|Publication number||US4411545 A|
|Application number||US 06/353,897|
|Publication date||Oct 25, 1983|
|Filing date||Mar 2, 1982|
|Priority date||Mar 6, 1981|
|Also published as||CA1178815A1, DE3261414D1, EP0060757A1, EP0060757B1|
|Publication number||06353897, 353897, US 4411545 A, US 4411545A, US-A-4411545, US4411545 A, US4411545A|
|Original Assignee||Skf Compagnie D'applications Mecaniques - Adr|
|Export Citation||BiBTeX, EndNote, RefMan|
|Patent Citations (8), Referenced by (23), Classifications (8), Legal Events (5)|
|External Links: USPTO, USPTO Assignment, Espacenet|
The present invention relates to a swivel joint.
A swivel joint comprises an outer ring having a cavity in the form of a portion of sphere, and an inner ring whose form is partly spherical and which is housed in the spherical cavity of the outer ring.
Various solutions have been proposed for assembling the inner ring in the cavity of the outer ring. In certain swivel joints, the outer ring is split, this enabling it to be opened elastically and making it possible to introduce the inner ring therein. In other swivel joints, the outer ring is pressed on the inner ring. It is also possible to constitute the swivel joint with the aid of several pieces added together, assembled by a band or by wilding.
Swivel joints are also known in which the cavity of the outer ring presents two diametrically opposite notches in part of its thickness, the diameter of these notches being equal to the diameter of the inner ring and their width being equal to that of this ring. It is possible to place the inner ring in position by orienting it through 90° with respect to its normal position; it then suffices to pivot the inner ring to return it to its correct orientation.
However, these swivel joints present drawbacks which limit their domains of application; in particular, they can hardly be used when the swivel joint is subjected to a high radial load or to an axial load. In the case of a swivel joint with conventional notches, for example, these notches considerably reduce the surface of contact of the two rings and the resulting concentration of the efforts on the remaining surface brings about rapid deterioration of the swivel joint.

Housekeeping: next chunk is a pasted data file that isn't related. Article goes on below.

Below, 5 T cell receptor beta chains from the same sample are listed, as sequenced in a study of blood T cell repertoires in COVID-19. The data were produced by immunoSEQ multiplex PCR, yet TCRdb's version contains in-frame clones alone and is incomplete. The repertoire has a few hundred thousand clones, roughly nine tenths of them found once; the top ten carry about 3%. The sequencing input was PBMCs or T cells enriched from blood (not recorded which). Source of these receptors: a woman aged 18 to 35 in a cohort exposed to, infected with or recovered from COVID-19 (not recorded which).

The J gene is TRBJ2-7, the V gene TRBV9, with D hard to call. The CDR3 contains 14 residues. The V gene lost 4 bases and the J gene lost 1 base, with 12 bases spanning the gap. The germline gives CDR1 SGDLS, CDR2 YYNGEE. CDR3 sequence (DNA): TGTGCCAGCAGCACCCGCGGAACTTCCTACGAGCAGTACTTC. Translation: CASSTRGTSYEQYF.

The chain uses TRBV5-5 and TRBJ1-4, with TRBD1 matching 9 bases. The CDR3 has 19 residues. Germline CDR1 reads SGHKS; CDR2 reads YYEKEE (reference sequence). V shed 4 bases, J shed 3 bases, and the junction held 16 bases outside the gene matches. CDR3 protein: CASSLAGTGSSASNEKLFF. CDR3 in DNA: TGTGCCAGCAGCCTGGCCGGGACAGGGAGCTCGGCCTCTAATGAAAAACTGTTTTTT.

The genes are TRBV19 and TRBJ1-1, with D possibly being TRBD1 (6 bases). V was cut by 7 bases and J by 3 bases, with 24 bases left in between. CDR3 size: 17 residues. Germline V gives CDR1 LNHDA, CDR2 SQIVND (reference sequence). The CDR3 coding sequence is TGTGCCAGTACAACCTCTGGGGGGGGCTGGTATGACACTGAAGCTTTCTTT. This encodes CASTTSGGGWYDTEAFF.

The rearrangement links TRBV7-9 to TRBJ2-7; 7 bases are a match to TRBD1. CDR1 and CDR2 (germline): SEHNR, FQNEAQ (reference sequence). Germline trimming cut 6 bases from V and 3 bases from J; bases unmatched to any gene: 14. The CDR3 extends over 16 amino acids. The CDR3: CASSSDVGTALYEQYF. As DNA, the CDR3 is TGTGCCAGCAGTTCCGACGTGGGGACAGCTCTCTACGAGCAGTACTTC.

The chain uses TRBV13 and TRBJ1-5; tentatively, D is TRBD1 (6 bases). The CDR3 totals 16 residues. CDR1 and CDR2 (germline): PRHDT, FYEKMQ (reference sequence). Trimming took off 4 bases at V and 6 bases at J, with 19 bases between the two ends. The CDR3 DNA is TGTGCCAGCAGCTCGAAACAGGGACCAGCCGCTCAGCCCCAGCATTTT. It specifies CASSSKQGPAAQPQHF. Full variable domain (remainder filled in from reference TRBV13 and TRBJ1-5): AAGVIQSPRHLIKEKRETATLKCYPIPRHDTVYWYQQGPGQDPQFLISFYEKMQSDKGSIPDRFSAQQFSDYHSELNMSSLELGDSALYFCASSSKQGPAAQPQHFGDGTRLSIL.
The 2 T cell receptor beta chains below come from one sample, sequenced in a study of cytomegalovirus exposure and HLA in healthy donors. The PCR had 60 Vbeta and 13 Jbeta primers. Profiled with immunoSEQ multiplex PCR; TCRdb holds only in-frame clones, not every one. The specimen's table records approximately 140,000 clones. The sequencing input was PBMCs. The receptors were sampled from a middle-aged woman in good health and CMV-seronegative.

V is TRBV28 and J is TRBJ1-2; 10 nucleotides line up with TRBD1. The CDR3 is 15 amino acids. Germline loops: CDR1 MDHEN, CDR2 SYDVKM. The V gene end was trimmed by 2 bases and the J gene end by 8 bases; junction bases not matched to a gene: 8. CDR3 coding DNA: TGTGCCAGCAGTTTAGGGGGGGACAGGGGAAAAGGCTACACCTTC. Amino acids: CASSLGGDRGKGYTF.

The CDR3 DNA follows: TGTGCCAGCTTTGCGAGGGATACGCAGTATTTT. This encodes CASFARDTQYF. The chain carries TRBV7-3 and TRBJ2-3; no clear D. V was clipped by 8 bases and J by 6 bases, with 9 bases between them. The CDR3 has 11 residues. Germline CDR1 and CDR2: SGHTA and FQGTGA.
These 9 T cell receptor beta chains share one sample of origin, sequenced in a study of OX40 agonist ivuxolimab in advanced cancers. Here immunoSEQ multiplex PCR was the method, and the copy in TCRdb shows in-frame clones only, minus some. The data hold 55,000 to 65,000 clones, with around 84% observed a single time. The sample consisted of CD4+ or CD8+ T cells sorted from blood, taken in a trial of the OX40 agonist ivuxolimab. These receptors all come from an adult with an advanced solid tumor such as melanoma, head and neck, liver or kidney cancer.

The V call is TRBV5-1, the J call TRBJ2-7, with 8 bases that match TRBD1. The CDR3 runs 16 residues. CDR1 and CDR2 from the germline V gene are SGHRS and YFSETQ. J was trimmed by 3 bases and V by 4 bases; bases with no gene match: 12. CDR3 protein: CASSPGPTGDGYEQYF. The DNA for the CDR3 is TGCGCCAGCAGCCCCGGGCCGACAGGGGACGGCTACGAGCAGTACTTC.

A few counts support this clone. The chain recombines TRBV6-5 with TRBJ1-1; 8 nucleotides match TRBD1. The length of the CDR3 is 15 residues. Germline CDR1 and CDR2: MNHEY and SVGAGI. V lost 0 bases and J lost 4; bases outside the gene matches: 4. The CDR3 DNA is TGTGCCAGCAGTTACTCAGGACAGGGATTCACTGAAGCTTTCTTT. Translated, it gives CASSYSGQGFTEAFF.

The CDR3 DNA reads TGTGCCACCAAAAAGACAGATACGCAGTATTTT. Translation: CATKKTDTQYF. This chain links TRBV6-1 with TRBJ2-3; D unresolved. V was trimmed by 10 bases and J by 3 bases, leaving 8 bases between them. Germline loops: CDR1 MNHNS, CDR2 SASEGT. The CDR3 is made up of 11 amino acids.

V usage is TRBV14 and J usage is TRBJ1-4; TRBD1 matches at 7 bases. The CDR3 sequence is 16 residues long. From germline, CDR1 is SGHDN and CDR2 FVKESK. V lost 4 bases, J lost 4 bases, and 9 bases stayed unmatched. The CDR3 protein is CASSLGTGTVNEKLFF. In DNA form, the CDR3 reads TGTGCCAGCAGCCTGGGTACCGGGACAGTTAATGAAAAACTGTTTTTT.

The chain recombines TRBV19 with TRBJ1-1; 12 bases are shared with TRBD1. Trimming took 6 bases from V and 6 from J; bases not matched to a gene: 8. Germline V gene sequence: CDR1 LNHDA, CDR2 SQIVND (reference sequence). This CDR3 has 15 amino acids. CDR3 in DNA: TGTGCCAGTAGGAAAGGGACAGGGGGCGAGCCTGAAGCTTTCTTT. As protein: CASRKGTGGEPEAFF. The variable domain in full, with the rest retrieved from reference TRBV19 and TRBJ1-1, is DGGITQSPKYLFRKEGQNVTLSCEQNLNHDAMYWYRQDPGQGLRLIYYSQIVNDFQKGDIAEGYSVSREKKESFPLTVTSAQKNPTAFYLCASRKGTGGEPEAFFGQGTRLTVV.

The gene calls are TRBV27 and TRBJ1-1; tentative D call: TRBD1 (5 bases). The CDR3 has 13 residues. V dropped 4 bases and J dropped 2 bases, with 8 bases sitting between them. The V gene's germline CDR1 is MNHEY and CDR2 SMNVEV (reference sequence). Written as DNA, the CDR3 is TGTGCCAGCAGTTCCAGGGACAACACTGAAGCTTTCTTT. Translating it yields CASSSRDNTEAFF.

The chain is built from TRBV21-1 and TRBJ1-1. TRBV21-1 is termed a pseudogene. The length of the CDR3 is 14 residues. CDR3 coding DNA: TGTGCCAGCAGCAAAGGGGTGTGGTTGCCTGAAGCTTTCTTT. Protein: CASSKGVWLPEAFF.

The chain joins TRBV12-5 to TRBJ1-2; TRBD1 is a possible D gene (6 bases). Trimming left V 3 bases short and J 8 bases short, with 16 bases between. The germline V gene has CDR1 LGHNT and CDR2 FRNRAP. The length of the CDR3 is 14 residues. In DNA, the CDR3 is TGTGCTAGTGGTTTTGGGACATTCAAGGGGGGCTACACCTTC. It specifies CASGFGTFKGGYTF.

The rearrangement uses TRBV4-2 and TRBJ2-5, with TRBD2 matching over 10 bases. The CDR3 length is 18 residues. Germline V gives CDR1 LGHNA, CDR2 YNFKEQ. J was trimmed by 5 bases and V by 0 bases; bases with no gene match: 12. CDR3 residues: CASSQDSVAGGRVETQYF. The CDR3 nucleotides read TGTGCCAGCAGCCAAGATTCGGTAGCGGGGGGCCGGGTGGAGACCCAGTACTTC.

U.S. Pat. No. 3,007,747 relates to a swivel joint whose inner ring comprises a series of relatively narrow notches defining radial annular ribs, whilst its outer ring presents a series of notches allowing passage of the annular ribs of the inner ring. However, this swivel joint is even less resistant to an axial load, particularly due to the thinness of the ribs which may bend under the effect of this load.
It is an object of the present invention to provide an improved swivel joint which can withstand considerable axial and/or radial loads.
This swivel joint is of the type in which the cavity of the outer ring presents diametrically opposite notches in a part of its thickness, and is characterised in that the inner ring presents only two diametrically opposite notches disposed substantially in the median plane perpendicular to the axis of the ring and in that the outer ring presents only two pairs of notches whose width is equal, to within the clearance, to the width of the parts of the inner ring which flank the notches, the two notches of the same pair being spaced from each other by a distance equal, to within the clearance, to the width of the notches of the inner ring.
FIG. 1 is a view in elevation of the swivel joint.
FIG. 2 is a section thereof along II--II of FIG. 1.
FIG. 3 is a plan view of the inner ring.
FIG. 4 is a view in perspective showing the positioning of the inner ring of the swivel joint in the outer ring thereof.
FIG. 5 is a view in axial section through the swivel joint, during such positioning.
FIG. 6 is a section along VI--VI of FIG. 5.
Referring now to the drawings, the swivel joint according to the invention comprises an outer ring 1 and an inner ring 2.